Pitts: Until he has been dead some little time
In the first decade of the 20th Century, there was movement in North Dakota to memorialize the state's "adopted son," Theodore Roosevelt, by commissioning a statue of the 26th president on horseback. The large bronze statue was to be placed on the campus of the North Dakota Agricultural College (now North Dakota State University) and fundraising was underway. Gustav Vigeland, a world-renowned Norwegian sculptor, was chosen to create the work of art and enthusiasm for the project was high.
U. S. Representative, and later governor of North Dakota, Louis Hanna asked Roosevelt to sit for the famous sculptor, a request to which TR complied. But, his enthusiasm was less than high.
A 1910 letter from TR to Hanna reveals that Roosevelt was uncomfortable with the idea of a statue of himself to represent North Dakota. He wrote, "I do wish that you and others interested in this movement would adopt my suggestion before it is too late. Don't have it a statue of me; have it a statue of a cowboy or a pioneer farmer. This will be far more typical of North Dakota, and I am sure in the end will be far more satisfactory — and this apart from my firm belief that no man should ever have a statue until he has been dead some little time."
TR's plea prevailed and the statue was never sculpted, although in the 1970s the American Scandinavian Foundation helped procure a cast of the plaster model which now resides in Old Main at NDSU.
The TR Presidential Library being built in Dickinson is much more than a statue. I wonder what Roosevelt would have thought of a presidential library dedicated to examining and preserving every facet of his life, now that he has "been dead some little time."
He was a complex and multi-faceted man - the hunter, conservationist, career politician and statesman, intellectual, family man, war hero, and, of course, cowboy. How do we build the presidential library to reflect the lasting impact of this larger than life personality?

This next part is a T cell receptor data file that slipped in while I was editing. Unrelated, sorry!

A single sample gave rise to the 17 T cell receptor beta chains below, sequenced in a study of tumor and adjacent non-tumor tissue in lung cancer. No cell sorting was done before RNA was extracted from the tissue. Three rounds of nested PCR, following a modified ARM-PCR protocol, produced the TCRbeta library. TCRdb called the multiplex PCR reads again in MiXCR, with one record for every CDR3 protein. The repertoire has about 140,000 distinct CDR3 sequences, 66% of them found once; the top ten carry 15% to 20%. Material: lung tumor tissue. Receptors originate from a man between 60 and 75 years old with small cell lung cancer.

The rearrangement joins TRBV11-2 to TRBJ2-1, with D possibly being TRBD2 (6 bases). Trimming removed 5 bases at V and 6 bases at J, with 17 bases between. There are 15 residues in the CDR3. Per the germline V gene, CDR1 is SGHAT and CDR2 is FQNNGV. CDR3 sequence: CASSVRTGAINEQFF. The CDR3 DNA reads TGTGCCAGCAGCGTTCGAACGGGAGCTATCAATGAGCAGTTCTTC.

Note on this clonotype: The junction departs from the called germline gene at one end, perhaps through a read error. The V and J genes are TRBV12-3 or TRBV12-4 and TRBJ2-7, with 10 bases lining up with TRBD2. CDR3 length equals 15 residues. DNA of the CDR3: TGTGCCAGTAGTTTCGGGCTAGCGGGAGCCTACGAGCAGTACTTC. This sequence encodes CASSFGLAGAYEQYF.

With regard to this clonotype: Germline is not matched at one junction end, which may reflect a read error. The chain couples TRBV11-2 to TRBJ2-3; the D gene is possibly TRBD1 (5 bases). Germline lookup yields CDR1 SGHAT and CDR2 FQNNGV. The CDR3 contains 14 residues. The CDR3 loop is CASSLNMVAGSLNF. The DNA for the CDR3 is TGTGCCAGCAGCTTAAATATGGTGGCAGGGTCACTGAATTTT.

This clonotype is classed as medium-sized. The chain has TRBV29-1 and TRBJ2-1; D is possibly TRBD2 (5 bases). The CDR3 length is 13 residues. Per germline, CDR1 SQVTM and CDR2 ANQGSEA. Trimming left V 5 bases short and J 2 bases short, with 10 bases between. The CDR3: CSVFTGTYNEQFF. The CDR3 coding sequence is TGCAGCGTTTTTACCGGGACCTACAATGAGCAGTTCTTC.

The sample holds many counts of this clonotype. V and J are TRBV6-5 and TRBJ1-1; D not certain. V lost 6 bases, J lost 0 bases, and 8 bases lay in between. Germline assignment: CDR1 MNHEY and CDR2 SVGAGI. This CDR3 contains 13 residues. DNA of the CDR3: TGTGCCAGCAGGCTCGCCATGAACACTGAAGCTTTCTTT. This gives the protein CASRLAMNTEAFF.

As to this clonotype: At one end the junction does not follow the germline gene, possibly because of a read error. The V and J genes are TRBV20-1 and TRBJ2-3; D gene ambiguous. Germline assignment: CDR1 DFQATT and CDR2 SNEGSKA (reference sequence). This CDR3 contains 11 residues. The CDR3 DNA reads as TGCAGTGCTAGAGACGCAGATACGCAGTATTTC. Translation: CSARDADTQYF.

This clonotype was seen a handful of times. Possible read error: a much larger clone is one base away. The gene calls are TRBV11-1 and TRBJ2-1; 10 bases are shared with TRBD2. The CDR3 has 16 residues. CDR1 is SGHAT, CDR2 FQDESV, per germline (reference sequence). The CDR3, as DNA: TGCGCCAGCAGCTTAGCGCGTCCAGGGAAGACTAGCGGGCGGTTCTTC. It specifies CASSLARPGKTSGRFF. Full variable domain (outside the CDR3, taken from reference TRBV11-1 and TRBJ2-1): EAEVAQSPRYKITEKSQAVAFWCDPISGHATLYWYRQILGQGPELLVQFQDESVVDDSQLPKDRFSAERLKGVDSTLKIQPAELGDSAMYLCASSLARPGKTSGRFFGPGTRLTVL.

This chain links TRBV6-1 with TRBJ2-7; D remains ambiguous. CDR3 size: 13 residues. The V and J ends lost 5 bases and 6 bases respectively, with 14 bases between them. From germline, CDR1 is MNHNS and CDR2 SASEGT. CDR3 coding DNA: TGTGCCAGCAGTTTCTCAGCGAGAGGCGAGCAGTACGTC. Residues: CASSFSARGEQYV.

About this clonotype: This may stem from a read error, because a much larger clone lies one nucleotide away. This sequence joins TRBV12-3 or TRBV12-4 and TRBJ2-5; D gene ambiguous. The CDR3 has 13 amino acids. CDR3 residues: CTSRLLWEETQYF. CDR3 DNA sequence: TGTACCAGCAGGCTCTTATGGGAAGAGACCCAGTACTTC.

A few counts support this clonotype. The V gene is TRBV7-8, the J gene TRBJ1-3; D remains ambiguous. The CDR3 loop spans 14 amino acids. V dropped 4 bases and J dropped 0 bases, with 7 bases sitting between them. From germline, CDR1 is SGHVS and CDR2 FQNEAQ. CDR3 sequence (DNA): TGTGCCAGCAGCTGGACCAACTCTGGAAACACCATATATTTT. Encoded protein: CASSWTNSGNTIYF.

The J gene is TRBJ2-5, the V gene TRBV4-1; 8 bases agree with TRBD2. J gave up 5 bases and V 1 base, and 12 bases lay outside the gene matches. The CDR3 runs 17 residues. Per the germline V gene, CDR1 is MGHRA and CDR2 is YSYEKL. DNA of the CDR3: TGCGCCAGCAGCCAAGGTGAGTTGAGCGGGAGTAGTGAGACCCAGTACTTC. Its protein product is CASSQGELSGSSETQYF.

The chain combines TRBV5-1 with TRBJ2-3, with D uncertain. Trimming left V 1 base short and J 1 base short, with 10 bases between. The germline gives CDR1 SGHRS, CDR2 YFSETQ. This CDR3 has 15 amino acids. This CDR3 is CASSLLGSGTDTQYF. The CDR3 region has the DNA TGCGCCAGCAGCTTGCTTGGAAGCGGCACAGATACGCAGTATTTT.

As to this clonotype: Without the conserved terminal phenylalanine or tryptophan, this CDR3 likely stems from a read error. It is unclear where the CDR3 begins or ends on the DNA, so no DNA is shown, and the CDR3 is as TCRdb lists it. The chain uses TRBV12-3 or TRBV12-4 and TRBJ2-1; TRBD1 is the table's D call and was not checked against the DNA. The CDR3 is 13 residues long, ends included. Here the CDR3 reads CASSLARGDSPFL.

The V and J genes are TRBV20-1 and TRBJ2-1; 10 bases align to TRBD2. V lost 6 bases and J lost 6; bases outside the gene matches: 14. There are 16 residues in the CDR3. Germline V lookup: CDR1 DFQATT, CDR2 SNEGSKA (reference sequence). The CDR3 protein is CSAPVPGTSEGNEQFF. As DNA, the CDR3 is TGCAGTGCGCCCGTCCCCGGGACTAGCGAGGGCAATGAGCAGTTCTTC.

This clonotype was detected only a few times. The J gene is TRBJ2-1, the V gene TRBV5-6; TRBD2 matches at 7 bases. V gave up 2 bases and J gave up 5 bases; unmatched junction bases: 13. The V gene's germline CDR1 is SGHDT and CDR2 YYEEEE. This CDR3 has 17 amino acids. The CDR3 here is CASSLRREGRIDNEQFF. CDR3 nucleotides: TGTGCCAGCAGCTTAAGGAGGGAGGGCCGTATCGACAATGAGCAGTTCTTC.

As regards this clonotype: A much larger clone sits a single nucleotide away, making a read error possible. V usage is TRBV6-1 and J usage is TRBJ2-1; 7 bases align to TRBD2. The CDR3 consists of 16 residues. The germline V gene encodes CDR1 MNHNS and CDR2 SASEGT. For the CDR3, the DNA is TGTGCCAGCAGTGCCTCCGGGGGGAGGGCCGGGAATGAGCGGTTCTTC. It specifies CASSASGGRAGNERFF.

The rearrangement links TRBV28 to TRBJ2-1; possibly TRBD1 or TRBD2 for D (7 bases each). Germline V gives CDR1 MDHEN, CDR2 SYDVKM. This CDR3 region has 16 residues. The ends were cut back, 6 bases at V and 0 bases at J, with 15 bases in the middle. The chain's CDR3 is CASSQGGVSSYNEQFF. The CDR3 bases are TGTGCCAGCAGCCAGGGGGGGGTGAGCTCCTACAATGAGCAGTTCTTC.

These are the questions we at the Theodore Roosevelt Presidential Library Foundation are currently asking ourselves, and the community at large. As we enter the museum program planning phase, we will carefully examine how to tell the story of this man in a way that spurs both the imagination and the intellect — and in a way that ties the past to the present. This planning, which will take place over the next few months, will dictate the design of both the presidential library building and the landscaping of the grounds, as well as how the facility serves the community as an educational resource and as a source of pride.
TR ended his letter to Rep. Hanna by writing, "...the cowboy, next to the pioneer farmer, was the typical figure of the frontier days in our West, the West that you and I know and love and belong to."
If TR himself said that he belonged to the West, we at the TRPLF believe that he would be pleased to have his presidential library here, in Dickinson. And, we are committed to building a presidential library that he would be proud to call his own.
We welcome your ideas about what you would like to see and experience at the TR Presidential Library. Visit the contact us page at www.trpresidentiallibrary.org and tell us what you think.